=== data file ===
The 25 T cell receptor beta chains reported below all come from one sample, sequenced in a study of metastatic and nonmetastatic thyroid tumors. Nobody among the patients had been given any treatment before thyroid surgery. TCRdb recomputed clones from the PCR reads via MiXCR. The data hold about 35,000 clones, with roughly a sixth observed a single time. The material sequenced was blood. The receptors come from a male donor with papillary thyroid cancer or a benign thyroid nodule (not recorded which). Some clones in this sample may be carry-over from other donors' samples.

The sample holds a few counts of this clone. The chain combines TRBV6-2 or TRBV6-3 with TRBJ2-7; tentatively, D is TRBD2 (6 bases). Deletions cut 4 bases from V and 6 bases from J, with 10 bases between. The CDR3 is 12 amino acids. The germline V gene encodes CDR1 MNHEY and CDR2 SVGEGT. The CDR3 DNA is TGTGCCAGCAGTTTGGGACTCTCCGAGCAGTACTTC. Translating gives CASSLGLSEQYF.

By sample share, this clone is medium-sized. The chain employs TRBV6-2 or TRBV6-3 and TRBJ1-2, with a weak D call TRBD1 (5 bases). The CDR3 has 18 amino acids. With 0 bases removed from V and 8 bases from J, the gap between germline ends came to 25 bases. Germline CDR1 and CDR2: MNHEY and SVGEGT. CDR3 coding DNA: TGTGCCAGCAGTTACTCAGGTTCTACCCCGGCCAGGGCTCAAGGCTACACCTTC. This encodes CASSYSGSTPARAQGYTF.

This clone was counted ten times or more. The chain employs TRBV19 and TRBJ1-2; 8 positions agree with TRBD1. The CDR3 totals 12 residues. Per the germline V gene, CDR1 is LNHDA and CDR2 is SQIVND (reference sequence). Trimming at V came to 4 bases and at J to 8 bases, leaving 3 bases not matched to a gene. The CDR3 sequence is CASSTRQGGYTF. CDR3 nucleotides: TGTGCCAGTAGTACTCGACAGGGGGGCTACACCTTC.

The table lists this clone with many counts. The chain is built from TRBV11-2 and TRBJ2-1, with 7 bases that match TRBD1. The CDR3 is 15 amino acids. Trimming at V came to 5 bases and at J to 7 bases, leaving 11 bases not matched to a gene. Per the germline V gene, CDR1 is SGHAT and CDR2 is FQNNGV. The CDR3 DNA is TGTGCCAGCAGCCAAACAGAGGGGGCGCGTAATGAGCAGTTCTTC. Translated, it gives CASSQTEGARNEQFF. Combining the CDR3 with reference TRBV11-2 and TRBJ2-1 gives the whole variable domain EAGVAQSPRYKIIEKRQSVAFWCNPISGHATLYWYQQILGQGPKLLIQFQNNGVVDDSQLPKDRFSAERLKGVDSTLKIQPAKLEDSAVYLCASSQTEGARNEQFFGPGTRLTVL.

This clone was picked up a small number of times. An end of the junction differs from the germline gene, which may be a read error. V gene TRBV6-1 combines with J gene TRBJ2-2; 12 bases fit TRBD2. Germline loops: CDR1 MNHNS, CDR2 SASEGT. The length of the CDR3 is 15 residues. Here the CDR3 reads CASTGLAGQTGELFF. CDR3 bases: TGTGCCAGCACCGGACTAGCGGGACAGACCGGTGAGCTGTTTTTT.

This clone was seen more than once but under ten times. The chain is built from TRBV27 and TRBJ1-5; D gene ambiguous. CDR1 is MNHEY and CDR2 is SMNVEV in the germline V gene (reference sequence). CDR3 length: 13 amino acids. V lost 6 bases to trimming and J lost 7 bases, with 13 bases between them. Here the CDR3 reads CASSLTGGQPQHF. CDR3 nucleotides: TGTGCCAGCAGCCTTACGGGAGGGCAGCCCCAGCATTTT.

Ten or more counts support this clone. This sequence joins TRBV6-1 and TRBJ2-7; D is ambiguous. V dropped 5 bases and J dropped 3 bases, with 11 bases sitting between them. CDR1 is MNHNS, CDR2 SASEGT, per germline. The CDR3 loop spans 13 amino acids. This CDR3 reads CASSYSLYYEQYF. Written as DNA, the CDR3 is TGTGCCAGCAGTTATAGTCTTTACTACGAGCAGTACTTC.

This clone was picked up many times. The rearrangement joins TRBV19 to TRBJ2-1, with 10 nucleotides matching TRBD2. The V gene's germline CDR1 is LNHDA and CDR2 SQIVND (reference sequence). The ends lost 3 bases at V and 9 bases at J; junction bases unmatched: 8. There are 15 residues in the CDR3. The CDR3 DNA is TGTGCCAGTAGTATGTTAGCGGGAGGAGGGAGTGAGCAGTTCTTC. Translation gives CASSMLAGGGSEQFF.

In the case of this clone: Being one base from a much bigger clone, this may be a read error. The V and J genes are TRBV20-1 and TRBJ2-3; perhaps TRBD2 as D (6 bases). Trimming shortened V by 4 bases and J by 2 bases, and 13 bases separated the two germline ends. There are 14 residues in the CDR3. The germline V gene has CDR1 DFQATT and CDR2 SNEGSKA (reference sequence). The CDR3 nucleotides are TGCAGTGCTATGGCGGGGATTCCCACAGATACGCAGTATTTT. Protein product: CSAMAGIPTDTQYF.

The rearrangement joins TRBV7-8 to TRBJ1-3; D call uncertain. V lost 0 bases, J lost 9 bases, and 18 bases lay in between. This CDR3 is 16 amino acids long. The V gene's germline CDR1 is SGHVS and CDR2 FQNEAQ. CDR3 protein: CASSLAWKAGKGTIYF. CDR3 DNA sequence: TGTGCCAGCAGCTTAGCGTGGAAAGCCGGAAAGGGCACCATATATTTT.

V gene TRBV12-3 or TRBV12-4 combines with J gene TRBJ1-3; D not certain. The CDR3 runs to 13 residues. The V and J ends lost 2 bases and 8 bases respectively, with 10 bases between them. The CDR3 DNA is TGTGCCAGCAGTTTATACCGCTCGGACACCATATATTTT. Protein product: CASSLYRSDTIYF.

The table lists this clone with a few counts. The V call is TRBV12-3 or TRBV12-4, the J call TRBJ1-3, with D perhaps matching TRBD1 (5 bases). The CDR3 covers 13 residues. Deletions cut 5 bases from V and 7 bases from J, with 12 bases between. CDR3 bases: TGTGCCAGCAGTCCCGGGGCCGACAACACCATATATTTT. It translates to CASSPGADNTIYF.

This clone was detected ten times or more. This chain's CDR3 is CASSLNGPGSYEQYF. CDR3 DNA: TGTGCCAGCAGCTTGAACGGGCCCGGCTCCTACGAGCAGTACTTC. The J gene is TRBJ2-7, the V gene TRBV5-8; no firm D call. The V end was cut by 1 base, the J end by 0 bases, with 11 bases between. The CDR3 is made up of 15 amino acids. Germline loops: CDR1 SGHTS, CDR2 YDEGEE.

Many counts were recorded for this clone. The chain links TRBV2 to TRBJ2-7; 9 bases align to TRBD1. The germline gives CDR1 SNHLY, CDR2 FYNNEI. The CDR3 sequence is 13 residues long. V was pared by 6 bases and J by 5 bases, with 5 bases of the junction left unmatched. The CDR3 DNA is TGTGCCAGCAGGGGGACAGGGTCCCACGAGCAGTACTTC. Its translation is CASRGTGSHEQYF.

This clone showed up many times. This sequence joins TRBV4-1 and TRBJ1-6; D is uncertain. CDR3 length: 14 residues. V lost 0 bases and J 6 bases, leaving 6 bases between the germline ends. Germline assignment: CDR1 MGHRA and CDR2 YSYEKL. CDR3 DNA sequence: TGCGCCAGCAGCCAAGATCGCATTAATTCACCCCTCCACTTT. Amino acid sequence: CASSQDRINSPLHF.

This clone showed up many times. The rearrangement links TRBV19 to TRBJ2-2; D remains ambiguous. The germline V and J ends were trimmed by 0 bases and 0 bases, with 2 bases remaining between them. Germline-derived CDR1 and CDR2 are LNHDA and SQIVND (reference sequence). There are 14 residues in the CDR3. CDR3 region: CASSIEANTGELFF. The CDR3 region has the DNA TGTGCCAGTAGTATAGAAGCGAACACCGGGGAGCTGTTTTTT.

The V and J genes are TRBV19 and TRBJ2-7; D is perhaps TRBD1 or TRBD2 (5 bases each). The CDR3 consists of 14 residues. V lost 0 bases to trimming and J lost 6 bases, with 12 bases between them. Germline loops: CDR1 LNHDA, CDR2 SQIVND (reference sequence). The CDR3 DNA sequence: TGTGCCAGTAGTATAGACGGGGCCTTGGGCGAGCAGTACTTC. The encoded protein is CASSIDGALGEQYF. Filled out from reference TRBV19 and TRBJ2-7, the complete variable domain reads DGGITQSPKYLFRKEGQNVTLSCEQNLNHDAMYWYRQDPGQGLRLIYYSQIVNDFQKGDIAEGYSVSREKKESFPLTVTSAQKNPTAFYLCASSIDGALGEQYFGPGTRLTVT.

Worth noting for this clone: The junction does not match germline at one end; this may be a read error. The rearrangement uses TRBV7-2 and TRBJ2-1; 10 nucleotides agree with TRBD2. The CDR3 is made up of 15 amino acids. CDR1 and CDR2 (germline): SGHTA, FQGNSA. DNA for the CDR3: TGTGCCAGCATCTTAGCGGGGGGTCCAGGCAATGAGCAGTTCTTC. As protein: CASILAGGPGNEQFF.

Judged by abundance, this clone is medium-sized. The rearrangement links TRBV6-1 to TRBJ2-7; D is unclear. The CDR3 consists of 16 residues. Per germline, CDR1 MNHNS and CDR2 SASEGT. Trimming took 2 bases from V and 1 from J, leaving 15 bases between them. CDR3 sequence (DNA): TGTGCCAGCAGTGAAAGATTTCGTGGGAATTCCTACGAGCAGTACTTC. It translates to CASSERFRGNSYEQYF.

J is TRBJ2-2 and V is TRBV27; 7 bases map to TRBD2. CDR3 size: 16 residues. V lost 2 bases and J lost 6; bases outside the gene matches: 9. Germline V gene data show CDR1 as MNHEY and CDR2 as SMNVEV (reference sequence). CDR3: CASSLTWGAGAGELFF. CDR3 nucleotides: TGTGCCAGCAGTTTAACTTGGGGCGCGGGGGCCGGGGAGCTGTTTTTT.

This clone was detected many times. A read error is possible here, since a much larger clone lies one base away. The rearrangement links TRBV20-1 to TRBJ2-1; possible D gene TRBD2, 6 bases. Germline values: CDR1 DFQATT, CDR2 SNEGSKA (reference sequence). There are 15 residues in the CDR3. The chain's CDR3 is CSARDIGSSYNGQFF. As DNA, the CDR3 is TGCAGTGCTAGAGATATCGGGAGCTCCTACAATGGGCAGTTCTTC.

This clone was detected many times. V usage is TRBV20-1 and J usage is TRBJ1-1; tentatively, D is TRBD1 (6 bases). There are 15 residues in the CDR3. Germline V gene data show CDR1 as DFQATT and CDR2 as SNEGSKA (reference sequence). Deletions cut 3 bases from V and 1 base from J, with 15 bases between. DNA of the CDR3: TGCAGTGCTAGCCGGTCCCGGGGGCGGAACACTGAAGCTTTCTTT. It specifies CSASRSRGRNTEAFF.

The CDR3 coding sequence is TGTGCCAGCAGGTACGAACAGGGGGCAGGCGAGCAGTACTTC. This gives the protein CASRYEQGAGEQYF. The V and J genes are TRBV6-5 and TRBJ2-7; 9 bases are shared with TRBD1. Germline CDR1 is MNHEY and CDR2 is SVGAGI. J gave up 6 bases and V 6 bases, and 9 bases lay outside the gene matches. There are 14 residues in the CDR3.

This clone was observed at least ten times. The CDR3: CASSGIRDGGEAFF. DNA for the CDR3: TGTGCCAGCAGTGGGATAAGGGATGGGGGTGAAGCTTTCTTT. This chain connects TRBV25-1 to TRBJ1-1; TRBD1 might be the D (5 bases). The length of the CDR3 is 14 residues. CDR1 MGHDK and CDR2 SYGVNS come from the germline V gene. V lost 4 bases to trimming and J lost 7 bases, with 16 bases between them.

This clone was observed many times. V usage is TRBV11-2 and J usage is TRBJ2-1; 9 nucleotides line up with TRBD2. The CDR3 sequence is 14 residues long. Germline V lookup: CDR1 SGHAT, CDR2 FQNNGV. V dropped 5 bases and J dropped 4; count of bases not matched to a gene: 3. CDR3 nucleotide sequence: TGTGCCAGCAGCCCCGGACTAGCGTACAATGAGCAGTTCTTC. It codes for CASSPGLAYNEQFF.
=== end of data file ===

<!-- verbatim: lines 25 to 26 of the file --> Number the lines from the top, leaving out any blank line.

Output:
This clone was observed at least ten times. The CDR3: CASSGIRDGGEAFF. DNA for the CDR3: TGTGCCAGCAGTGGGATAAGGGATGGGGGTGAAGCTTTCTTT. This chain connects TRBV25-1 to TRBJ1-1; TRBD1 might be the D (5 bases). The length of the CDR3 is 14 residues. CDR1 MGHDK and CDR2 SYGVNS come from the germline V gene. V lost 4 bases to trimming and J lost 7 bases, with 16 bases between them.

This clone was observed many times. V usage is TRBV11-2 and J usage is TRBJ2-1; 9 nucleotides line up with TRBD2. The CDR3 sequence is 14 residues long. Germline V lookup: CDR1 SGHAT, CDR2 FQNNGV. V dropped 5 bases and J dropped 4; count of bases not matched to a gene: 3. CDR3 nucleotide sequence: TGTGCCAGCAGCCCCGGACTAGCGTACAATGAGCAGTTCTTC. It codes for CASSPGLAYNEQFF.